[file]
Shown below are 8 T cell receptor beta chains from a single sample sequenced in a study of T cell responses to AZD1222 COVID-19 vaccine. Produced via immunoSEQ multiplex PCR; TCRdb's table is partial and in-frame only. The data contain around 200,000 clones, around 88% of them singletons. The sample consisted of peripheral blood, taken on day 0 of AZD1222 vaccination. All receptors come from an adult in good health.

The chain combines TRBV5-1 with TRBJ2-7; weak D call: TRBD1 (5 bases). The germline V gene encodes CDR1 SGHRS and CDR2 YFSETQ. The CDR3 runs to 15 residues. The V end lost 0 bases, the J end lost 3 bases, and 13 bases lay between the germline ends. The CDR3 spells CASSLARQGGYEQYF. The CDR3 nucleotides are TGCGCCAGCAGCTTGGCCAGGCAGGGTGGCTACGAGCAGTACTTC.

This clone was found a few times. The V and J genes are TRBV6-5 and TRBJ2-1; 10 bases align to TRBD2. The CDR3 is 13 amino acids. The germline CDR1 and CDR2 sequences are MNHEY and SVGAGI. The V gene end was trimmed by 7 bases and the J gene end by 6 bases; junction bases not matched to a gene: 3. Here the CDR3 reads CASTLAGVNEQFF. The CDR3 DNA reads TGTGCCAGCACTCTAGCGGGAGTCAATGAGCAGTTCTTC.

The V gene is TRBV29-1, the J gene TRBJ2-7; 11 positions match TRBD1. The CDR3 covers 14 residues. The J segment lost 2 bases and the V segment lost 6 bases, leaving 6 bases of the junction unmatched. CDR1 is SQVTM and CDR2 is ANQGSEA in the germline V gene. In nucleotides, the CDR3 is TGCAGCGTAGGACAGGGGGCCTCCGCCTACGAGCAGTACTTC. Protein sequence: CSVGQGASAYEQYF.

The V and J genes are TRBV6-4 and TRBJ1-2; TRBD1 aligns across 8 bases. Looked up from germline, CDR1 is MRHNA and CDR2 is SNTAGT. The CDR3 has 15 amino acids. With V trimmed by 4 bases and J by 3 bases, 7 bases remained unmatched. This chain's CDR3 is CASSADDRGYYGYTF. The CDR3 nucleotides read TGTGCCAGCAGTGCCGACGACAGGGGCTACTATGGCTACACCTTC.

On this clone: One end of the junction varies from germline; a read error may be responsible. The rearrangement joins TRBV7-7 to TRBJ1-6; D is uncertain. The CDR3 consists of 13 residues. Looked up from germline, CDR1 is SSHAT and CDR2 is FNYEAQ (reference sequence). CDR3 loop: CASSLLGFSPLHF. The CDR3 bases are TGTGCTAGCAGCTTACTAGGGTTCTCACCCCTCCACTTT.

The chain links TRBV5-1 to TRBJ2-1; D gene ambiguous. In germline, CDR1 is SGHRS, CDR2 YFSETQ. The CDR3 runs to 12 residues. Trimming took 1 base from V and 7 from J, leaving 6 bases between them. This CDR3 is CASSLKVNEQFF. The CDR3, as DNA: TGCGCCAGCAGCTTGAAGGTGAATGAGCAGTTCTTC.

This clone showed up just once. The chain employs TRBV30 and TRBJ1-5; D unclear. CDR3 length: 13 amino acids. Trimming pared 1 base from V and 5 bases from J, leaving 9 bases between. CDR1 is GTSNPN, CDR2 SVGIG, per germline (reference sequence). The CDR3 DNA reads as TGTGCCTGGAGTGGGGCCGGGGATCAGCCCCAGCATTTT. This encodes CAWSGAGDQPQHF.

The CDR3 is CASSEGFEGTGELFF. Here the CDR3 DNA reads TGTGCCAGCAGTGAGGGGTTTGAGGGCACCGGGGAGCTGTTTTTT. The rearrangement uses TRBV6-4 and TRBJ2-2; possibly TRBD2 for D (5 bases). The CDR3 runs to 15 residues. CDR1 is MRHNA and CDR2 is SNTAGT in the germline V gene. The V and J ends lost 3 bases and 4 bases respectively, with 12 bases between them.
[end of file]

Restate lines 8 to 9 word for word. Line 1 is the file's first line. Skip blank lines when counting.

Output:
This clone showed up just once. The chain employs TRBV30 and TRBJ1-5; D unclear. CDR3 length: 13 amino acids. Trimming pared 1 base from V and 5 bases from J, leaving 9 bases between. CDR1 is GTSNPN, CDR2 SVGIG, per germline (reference sequence). The CDR3 DNA reads as TGTGCCTGGAGTGGGGCCGGGGATCAGCCCCAGCATTTT. This encodes CAWSGAGDQPQHF.

The CDR3 is CASSEGFEGTGELFF. Here the CDR3 DNA reads TGTGCCAGCAGTGAGGGGTTTGAGGGCACCGGGGAGCTGTTTTTT. The rearrangement uses TRBV6-4 and TRBJ2-2; possibly TRBD2 for D (5 bases). The CDR3 runs to 15 residues. CDR1 is MRHNA and CDR2 is SNTAGT in the germline V gene. The V and J ends lost 3 bases and 4 bases respectively, with 12 bases between them.